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An exploratory study of the contributions to low carbon policy making in Bristol using WEF Nexus as a heuristic device

Michalec, Aleksandra Ola

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Authors

Aleksandra Ola Michalec



Abstract

Cities around the world have taken up the challenge to reduce their greenhouse gas emissions by designing policies to bring about low carbon futures. Research on climate change suggests that we are not only facing an issue of increased emissions but in fact, an array of interconnected planetary crises. Extreme weather events, resource scarcity, environmental deterioration and social inequalities could potentially reinforce each other and lead to an undesirable future.
Both academics and practitioners argue that we need to attend to interactions, trade-offs and unforeseen consequences. As a result, “Water-Energy-Food Nexus” has recently risen in popularity echoing this sentiment. The concept promises a low carbon future while ensuring water, energy and food security for all. Although the term has been increasingly prominent in the international policy circles, it has also been subject to a critique from the social sciences. Furthermore, it is not clear whether the lens of Water-Energy-Food Nexus would be applicable to urban scale challenges.
This research seeks to learn how urban sustainability practitioners discuss complexity and interconnections in sustainability issues. By illuminating the links between nexus-type considerations, climate justice and specific sustainability policy issues, the research aims to co-design policy recommendations for a just and low carbon future of Bristol.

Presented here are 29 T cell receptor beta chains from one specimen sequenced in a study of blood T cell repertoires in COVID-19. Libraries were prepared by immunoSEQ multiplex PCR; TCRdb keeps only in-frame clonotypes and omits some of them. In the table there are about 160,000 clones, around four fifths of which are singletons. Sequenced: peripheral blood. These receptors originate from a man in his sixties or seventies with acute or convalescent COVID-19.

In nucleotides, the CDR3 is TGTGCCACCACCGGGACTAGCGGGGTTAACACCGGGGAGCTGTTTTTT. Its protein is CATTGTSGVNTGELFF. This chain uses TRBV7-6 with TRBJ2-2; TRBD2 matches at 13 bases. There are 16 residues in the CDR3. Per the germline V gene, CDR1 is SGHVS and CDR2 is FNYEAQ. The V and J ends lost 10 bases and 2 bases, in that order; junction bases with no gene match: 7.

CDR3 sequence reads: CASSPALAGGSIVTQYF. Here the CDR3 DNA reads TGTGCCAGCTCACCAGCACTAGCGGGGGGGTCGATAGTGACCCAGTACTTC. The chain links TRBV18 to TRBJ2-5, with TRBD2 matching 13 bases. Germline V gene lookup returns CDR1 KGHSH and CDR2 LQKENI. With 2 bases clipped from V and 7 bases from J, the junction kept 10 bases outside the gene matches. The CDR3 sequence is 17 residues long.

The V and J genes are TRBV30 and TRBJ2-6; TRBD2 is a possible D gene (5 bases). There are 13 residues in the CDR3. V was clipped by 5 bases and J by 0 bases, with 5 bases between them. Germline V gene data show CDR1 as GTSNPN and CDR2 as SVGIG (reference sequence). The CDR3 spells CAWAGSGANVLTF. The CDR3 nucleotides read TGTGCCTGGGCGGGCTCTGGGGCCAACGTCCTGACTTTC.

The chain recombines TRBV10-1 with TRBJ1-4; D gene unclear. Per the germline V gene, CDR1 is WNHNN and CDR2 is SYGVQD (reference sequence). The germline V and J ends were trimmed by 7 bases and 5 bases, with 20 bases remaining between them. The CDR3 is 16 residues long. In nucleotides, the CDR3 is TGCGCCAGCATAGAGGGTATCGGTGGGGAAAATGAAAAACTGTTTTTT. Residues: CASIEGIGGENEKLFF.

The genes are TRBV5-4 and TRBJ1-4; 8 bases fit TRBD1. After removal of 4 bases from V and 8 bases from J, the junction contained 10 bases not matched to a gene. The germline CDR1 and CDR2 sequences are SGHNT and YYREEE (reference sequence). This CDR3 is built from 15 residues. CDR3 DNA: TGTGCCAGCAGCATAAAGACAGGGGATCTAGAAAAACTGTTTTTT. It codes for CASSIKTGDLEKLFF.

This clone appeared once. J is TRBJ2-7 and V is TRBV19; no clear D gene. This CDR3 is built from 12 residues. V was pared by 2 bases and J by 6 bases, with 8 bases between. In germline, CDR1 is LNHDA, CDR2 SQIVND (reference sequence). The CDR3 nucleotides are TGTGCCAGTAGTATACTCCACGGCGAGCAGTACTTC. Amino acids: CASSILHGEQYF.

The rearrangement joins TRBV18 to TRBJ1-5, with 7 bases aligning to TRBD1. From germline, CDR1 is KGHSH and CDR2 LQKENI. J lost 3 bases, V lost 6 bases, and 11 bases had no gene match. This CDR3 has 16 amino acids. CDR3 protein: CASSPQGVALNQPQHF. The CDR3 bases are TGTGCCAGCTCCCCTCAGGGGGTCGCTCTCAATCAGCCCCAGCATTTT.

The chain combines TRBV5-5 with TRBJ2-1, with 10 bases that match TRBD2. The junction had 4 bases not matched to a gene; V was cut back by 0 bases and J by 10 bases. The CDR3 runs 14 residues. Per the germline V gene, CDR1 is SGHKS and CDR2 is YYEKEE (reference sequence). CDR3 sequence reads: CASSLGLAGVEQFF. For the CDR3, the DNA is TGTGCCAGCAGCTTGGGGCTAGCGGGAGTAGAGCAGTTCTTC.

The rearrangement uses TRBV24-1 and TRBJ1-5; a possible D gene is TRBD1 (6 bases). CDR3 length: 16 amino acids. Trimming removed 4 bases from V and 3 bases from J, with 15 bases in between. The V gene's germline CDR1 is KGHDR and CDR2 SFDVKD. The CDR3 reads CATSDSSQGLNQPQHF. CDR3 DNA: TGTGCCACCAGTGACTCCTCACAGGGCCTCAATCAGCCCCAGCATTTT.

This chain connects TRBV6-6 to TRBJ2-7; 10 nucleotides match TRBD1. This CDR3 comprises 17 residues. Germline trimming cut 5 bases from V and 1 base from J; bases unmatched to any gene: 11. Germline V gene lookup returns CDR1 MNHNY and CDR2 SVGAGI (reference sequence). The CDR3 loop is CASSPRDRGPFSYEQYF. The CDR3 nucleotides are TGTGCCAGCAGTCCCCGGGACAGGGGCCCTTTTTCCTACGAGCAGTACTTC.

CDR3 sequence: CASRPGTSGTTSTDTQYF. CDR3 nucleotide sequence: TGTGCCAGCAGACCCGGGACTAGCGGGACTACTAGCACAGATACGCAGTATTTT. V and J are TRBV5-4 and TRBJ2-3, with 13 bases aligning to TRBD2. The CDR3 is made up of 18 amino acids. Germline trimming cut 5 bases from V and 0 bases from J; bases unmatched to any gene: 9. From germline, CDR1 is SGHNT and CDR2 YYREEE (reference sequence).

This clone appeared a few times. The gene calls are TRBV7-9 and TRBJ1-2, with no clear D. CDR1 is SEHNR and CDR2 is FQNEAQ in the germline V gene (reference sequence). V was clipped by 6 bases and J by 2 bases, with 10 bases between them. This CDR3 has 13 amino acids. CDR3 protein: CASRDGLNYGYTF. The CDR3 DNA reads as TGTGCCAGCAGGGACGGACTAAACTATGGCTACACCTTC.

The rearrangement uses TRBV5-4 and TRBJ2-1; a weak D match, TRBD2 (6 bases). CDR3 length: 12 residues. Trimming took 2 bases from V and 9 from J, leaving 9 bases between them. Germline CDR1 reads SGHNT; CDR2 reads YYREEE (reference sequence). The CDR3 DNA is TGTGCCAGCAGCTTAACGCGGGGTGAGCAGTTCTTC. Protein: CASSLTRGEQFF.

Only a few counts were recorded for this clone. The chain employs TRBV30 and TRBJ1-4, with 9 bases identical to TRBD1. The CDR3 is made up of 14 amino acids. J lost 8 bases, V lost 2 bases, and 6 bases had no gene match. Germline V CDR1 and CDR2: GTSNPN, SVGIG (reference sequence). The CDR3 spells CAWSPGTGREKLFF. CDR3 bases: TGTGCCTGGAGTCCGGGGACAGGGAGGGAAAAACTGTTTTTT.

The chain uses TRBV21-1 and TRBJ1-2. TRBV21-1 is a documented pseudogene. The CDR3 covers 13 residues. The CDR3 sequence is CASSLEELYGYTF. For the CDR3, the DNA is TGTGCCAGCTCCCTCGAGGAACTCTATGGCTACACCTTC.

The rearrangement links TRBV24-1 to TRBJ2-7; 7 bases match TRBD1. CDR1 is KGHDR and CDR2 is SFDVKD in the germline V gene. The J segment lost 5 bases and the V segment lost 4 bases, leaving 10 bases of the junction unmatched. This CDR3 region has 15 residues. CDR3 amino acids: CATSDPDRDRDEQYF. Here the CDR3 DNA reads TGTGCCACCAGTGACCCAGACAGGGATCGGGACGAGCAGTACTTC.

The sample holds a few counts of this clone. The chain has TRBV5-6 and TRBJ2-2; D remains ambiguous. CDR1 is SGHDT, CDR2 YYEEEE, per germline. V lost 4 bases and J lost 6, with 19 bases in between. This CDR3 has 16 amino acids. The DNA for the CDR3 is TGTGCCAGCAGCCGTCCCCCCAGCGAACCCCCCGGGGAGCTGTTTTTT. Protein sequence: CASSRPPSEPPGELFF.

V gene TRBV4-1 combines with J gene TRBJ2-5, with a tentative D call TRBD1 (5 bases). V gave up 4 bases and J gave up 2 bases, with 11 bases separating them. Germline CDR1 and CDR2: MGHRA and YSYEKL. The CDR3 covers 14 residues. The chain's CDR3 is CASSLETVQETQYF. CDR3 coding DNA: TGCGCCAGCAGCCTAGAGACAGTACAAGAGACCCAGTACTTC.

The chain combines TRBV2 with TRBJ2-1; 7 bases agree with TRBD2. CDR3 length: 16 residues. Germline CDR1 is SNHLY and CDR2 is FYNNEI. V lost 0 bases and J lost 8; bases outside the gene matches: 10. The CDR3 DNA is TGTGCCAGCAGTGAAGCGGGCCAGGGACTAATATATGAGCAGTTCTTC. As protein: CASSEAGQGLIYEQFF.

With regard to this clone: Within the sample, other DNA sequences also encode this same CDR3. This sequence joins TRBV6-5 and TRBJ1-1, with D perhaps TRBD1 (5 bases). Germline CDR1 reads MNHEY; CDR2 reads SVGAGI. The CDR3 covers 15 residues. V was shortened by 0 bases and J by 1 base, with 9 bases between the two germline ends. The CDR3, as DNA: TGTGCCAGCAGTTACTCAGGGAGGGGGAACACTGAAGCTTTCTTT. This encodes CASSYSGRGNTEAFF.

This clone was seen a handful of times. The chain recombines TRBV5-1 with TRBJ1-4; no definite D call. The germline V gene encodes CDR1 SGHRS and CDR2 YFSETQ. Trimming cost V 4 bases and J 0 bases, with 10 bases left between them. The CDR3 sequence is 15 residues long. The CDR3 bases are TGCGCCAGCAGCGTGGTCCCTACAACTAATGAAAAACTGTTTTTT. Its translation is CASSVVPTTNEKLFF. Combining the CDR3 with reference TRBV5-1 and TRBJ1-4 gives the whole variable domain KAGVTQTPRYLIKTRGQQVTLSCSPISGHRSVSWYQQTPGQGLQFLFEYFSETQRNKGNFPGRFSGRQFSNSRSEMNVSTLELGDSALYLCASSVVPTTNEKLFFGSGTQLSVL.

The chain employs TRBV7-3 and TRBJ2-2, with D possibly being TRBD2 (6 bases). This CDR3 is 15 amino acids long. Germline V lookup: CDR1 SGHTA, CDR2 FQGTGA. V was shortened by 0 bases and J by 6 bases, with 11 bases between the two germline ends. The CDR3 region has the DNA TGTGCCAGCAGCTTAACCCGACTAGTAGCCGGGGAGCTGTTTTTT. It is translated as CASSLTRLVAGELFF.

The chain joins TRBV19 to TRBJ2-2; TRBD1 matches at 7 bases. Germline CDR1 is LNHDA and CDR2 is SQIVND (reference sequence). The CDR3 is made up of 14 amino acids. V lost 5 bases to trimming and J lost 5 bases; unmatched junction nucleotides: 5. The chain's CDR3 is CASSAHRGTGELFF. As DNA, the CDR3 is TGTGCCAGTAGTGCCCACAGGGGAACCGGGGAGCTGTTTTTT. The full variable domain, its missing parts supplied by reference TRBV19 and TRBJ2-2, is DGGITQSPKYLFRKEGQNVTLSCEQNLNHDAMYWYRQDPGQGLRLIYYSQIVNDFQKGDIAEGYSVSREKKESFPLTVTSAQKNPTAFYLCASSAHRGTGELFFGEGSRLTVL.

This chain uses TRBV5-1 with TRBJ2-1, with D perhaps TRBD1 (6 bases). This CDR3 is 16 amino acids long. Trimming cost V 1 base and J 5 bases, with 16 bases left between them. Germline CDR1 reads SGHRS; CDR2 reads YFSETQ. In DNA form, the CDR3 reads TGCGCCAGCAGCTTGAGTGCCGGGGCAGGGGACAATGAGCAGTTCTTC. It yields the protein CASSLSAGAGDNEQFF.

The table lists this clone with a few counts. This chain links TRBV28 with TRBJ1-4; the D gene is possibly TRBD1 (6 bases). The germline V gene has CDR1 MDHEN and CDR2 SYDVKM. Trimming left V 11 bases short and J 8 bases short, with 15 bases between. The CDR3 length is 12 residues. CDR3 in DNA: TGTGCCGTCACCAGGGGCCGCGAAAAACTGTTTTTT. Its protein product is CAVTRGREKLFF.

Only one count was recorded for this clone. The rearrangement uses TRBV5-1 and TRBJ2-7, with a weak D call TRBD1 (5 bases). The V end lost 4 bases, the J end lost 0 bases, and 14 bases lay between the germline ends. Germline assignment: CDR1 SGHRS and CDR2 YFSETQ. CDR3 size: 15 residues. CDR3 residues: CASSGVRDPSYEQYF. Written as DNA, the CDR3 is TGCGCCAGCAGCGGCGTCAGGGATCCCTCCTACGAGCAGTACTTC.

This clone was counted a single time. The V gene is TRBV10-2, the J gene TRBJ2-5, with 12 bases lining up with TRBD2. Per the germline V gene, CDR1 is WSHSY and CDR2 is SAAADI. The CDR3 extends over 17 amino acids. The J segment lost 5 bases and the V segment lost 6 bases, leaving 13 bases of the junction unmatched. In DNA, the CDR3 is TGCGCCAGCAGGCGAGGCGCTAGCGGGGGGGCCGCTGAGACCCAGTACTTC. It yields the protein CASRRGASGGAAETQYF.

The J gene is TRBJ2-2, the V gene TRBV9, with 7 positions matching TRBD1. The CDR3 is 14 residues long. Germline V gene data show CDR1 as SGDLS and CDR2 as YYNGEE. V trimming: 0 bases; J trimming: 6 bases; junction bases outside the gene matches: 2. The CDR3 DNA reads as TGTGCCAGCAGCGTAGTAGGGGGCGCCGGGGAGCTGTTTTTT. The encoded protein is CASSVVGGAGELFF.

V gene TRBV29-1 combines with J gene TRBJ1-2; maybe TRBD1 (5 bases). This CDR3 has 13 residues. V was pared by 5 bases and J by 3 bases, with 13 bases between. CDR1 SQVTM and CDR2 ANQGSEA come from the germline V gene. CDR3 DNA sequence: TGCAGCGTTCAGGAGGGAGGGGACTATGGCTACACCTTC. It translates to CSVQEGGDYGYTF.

Using action research methodology, the research engaged local sustainability practitioners to collaborate on the research design, preliminary results and dissemination. The thesis applied an innovative mix of methods (discourse analysis, focus groups, qualitative survey, spatial analysis and self-reflection) to co-create policy recommendations in the themes of food waste management and energy/water metering.
The main practical contribution of this thesis lies in creating space for transdisciplinary research where the stakeholders from the public, private, charity and academic sectors are participating not only in theory formation but also in improving their practice. Meanwhile, the main theoretical contribution of the thesis is highlighting the relevance of the Water-Energy-Food Nexus and climate justice at the urban scale.

Citation

Michalec, A. O. An exploratory study of the contributions to low carbon policy making in Bristol using WEF Nexus as a heuristic device. (Thesis). University of the West of England. Retrieved from https://uwe-repository.worktribe.com/output/1490777

Thesis Type Thesis
Publicly Available Date Mar 6, 2020
Keywords action research, policy, sustainability, food waste, smart meters, smart cities, climate change
Public URL https://uwe-repository.worktribe.com/output/1490777

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